Like the previous Cohort, the competition for inclusion in the second phase of the effort was an impressive gathering of urban cities that were already putting a lot of thought and effort into improving their communities. Following are the five selected cities and the tasks they are undertaking:

  • Albuquerque is improving the business climate for local immigrant entrepreneurs.
  • Atlanta is using more effective tools of civic engagement to address code enforcement and flooding issues – particularly in and around the neighborhoods of the Westside, the inner-city communities most directly impacted by the city's new Atlanta Falcons stadium.
  • Baltimore is working to reduce crime by easing the transition for those individuals recently released from prison and re-entering the community.
  • New Orleans is increasing the use of health care services by overcoming points of resistance in the existing system.
  • Seattle is utilizing improved civic engagement techniques for updating its 20-year growth plan – a critical issue due to projections of 120,000 new residents and 115,000 new jobs in the next 20 years.
The Cohort II cities were announced in May 2015 and they are also continuing to move forward with their individual work programs.

Cohort III will be the final phase of City Accelerator and will be outlined in more detail in the near future. There are big questions yet to be confronted in all of this – including how these initiatives can be sustainable and how we pay for the changes needed in America's urban centers.

For now, it should be duly noted, underlined and emphasized that all cities engaged in this process – those selected for inclusion in current cohorts, those that submitted proposals but have not yet been selected and those that have simply been following along – are serving as the new laboratories of democracy. David Thornburgh, head of Philadelphia's Committee of Seventy (and former head of the Fels Institute of Government at the University of Pennsylvania) says experiments in what he calls process leadership can be a meaningful response to the demands and frustrations expressed by impatient, overtaxed and sometimes underserved city dwellers.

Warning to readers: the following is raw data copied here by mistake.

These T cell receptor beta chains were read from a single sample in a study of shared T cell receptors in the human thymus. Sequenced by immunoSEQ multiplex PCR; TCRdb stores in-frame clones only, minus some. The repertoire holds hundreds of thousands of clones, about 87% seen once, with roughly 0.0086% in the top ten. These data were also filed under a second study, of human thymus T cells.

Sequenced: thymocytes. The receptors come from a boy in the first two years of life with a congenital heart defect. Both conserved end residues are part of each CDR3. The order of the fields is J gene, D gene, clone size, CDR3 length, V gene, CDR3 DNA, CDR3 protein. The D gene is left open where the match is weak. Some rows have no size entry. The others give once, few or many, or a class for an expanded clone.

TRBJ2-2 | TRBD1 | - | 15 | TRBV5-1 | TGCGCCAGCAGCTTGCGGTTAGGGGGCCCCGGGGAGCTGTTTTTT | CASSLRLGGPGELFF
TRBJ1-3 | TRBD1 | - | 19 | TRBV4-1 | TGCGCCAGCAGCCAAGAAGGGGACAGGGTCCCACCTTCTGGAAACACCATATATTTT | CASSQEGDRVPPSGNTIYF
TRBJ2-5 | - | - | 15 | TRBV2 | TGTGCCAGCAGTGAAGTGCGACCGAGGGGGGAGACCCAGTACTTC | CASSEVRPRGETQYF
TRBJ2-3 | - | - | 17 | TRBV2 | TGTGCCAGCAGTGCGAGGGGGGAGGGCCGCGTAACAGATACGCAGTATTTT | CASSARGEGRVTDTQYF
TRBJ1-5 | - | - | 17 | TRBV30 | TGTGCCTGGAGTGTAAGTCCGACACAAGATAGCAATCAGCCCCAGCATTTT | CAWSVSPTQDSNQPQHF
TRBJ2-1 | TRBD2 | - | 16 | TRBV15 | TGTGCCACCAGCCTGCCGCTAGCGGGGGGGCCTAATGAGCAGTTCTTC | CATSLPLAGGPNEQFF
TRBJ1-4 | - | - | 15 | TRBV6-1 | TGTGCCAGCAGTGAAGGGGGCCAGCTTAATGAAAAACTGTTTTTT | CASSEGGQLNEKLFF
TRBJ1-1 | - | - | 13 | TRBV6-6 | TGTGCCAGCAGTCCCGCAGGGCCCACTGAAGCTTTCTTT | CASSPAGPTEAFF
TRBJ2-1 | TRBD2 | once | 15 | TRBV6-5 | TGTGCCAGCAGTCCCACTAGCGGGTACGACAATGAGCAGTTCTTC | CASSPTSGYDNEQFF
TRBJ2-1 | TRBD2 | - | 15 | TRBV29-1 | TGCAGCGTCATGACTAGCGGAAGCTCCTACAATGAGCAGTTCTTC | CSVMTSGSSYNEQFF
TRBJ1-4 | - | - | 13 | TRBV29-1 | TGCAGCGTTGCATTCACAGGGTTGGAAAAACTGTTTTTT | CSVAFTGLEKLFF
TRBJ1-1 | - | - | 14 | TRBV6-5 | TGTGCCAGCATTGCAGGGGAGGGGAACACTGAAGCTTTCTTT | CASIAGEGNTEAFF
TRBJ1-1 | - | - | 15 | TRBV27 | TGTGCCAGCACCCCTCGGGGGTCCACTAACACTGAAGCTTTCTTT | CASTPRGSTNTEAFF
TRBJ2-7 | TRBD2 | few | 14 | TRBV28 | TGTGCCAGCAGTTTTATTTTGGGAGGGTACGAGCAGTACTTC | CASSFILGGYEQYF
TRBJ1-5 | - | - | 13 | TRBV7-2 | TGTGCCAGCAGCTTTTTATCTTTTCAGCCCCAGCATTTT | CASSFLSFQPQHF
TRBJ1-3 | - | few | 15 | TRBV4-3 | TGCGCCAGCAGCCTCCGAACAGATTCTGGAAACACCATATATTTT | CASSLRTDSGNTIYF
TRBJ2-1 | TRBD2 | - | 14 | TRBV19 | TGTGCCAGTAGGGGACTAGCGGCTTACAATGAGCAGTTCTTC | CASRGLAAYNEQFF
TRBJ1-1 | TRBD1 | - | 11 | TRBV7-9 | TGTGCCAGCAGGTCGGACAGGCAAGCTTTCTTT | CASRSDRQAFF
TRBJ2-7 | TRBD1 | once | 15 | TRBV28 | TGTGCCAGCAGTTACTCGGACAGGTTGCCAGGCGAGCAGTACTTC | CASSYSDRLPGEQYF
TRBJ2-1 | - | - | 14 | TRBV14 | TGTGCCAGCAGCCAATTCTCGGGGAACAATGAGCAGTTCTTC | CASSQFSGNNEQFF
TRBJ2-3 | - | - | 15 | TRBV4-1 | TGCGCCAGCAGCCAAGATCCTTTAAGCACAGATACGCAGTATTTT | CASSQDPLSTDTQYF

In fact, the positive effects will undoubtedly extend beyond the current participants. Cities are notorious for stealing good ideas from one another. In present-day terms, any truly and innovative idea for improving cities – particularly those with a proven track record – will go viral and quickly be claimed, adopted and implemented by communities of all sizes and stripes. The dialogue sparked by the City Accelerator and the professional energy that has been focused on this need for greater innovation and more effective implementation of new ideas will translate throughout the urban environment and reverberate for years to come.

Peter Levine, a professor of citizenship and public affairs at Tufts University, says the Accelerator is earning a place in the civic renewal movement. "Fixing potholes is a good thing but not super empowering,” says Levine, author of We are the Ones We've Been Waiting For: The Promise of Civic Renewal in America. "In contrast, the civic renewal movement is about people coming together to define and debate problems, actively participating in creating solutions, and taking the time to collectively reflect on what is and what could and should be."

In many ways, the first year of the Accelerator can be captured in a bumper-sticker length startup credo, "Life is short. Build stuff that matters."  

 

Be part of the campaign for civic innovation at the City Accelerator, presented by Citi Foundation.